The on-disk files in a Kubernetes container are ephemeral.
A container always starts with a clean state, including after a crash and restart. The files cannot be shared with other containers in the same pod. This ephemeral storage is allocated from the local storage of the host on which the container is running.
A typical Spark environment needs additional storage beyond the ephemeral storage that is provided, including persistent storage. The environment also needs access to external big data stores, data lakes, and databases.
This reference architecture uses Kubernetes Volumes to provide access to any additional run-time storage that is needed.
The Kubernetes Container Storage Interface (CSI) enables storage from local drives, and supported external storage systems, to be mapped as volumes into a container at run time. These volumes can be ephemeral or persistent. A full list of the CSI-compatible storage systems that OpenShift supports can be found in the Dell EMC Ready Stack for Red Hat OpenShift Container Platform 4.2 Design Guide. This reference architecture uses volumes from local storage and Dell EMC Isilon for the work.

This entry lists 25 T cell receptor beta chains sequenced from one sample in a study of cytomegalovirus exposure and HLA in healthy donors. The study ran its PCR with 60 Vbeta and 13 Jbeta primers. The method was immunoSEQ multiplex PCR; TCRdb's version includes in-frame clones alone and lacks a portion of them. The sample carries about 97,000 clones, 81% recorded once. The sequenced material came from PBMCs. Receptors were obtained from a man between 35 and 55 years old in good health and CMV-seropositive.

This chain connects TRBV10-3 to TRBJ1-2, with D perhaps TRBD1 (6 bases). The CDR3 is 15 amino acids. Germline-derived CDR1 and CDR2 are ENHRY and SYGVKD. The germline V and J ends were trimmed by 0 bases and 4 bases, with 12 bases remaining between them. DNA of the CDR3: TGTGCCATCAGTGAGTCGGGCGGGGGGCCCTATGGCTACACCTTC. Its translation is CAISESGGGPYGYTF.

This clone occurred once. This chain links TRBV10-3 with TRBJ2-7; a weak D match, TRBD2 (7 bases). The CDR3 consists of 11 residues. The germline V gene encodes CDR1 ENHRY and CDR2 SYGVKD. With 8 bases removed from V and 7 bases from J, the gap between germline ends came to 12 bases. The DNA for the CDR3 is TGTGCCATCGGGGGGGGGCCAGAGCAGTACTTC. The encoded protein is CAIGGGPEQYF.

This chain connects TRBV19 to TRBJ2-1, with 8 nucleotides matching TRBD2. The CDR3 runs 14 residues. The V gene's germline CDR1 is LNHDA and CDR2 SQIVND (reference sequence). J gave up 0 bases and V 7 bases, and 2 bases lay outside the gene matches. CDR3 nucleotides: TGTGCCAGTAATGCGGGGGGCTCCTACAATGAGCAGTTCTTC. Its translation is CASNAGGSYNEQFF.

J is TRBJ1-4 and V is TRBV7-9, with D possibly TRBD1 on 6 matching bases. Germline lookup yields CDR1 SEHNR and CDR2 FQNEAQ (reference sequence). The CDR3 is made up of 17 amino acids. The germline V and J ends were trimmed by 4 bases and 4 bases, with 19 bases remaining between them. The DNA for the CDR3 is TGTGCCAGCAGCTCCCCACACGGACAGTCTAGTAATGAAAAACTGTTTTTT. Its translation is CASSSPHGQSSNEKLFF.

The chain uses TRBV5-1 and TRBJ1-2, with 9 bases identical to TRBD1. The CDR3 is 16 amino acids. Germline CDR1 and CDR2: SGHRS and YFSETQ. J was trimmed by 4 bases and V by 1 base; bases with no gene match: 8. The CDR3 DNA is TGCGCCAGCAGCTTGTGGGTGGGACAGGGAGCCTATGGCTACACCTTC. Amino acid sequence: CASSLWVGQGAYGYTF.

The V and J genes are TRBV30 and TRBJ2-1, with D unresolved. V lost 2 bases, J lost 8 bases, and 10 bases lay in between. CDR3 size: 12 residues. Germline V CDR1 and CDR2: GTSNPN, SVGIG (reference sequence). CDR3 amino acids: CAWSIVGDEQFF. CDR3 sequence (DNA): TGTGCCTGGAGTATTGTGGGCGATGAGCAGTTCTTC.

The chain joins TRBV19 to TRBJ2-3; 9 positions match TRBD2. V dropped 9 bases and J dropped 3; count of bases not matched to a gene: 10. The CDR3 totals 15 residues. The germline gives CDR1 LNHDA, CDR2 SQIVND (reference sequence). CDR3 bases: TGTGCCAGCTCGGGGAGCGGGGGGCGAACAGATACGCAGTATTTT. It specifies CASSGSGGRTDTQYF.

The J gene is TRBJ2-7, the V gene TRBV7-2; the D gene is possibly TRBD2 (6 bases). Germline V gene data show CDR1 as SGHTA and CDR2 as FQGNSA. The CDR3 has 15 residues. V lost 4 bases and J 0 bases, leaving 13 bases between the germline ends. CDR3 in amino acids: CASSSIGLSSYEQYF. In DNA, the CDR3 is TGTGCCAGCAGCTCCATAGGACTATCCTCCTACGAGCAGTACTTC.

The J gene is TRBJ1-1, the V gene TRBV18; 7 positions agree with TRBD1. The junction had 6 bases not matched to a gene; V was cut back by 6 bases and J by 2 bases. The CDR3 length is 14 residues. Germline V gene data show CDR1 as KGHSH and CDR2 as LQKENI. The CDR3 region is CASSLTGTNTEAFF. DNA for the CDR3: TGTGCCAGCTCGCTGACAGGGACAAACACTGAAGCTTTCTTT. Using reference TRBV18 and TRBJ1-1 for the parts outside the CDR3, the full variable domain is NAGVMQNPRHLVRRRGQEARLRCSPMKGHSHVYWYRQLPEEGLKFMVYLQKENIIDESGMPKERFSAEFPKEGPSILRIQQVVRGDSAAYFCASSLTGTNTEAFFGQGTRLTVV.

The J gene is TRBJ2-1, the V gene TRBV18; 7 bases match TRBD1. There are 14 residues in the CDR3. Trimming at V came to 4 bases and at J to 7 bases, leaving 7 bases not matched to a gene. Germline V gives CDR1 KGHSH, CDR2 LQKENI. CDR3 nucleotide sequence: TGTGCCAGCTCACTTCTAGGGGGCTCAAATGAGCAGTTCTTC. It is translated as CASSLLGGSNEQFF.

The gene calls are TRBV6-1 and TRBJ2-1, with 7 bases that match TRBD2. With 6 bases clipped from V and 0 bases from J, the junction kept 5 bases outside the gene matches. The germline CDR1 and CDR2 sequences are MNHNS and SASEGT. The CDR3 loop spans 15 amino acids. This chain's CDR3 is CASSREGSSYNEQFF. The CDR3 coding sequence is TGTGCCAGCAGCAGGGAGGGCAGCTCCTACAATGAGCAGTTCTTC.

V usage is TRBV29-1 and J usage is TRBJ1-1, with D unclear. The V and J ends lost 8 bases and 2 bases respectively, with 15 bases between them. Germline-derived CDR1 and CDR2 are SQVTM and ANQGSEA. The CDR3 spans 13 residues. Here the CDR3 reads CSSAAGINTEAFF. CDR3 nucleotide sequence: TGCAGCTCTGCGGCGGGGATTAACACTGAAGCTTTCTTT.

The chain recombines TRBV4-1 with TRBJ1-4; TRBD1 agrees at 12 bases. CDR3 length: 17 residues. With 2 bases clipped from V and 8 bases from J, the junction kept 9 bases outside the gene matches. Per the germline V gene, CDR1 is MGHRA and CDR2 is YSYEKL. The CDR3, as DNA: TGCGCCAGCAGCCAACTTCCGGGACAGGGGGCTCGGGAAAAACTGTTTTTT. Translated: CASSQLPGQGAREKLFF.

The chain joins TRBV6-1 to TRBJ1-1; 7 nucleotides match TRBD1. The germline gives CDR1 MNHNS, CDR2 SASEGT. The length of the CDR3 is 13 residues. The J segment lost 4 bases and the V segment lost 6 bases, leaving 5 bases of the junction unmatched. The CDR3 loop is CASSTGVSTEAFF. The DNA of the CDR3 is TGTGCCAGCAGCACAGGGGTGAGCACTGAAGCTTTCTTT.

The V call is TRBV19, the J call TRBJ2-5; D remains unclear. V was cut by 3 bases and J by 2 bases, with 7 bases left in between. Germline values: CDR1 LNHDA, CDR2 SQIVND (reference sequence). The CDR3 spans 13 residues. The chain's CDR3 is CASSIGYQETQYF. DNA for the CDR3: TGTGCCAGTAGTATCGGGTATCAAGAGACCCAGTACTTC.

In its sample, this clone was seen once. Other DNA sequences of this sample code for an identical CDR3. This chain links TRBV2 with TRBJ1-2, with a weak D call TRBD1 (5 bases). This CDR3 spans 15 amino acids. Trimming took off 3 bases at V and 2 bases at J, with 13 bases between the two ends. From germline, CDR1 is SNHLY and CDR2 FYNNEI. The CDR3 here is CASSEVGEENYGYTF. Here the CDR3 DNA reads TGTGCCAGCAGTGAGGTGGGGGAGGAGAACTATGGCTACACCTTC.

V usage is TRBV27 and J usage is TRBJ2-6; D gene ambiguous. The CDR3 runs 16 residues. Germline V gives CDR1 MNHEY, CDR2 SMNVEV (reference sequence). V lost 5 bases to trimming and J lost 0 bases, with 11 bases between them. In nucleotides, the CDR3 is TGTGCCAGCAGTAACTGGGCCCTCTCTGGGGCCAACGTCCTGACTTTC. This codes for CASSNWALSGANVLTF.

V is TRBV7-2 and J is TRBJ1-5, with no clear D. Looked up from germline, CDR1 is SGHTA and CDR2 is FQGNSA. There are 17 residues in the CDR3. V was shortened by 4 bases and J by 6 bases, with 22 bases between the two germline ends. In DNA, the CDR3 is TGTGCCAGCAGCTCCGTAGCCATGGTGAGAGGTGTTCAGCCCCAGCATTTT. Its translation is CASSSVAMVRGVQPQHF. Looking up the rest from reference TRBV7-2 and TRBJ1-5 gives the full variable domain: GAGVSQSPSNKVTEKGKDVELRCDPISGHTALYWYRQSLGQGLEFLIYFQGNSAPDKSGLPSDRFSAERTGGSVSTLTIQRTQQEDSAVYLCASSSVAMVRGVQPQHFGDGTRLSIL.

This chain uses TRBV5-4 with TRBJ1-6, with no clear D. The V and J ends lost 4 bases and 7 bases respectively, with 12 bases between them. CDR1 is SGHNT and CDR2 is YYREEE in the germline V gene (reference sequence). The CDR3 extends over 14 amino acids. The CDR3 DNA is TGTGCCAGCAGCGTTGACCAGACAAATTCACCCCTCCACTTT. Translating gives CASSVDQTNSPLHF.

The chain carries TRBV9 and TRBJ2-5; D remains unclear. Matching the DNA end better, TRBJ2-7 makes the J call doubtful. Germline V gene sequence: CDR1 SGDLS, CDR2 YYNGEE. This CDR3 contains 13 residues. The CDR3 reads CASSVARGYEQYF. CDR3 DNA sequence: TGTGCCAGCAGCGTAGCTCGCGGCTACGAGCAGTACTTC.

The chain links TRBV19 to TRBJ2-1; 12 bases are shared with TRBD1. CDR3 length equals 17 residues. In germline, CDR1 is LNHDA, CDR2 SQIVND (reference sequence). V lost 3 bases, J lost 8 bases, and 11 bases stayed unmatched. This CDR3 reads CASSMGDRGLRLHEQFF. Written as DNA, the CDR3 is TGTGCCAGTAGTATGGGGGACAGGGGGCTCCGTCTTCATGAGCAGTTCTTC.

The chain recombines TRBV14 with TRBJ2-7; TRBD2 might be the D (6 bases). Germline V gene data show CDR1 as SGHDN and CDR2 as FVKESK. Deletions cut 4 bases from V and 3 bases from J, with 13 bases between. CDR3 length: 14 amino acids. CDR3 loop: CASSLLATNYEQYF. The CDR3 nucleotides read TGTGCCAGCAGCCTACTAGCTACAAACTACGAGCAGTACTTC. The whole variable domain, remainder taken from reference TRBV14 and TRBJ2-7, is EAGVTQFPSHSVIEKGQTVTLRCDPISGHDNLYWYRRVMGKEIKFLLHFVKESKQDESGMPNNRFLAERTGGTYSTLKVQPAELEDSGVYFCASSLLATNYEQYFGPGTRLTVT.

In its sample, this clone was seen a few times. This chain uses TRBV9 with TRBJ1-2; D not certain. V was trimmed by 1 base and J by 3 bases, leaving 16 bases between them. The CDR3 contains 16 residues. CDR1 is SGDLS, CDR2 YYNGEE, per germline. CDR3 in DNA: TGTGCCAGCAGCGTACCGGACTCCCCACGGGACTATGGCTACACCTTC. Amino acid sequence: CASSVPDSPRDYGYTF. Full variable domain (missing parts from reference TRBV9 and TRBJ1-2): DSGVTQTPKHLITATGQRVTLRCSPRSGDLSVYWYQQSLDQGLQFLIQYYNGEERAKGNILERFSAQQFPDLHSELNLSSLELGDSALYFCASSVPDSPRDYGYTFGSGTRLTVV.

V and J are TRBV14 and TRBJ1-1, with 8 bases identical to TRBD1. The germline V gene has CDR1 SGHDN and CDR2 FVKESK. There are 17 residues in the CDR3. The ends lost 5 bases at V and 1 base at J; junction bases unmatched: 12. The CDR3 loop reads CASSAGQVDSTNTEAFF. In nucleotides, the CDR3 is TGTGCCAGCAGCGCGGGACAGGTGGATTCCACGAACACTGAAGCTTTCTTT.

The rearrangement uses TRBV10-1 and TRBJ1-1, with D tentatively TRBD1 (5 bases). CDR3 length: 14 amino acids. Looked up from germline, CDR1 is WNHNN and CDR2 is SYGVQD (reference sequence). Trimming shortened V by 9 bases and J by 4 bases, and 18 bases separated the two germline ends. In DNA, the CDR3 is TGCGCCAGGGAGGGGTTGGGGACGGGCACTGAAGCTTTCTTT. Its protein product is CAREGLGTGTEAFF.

The bulk of the source data and results for this reference architecture are stored on HDFS.
This reference architecture uses native Spark support for HDFS to connect to a data lake hosted on Isilon. This data path goes directly over TCP/IP, and does not require any special Kubernetes support beyond the network layer. The necessary HDFS support libraries are compiled into Spark, and are in the image file.
This reference architecture uses native Spark support for database connections over JDBC to access external databases.
Like the HDFS path, this capability does not require any special Kubernetes support, and the necessary libraries are in the image file.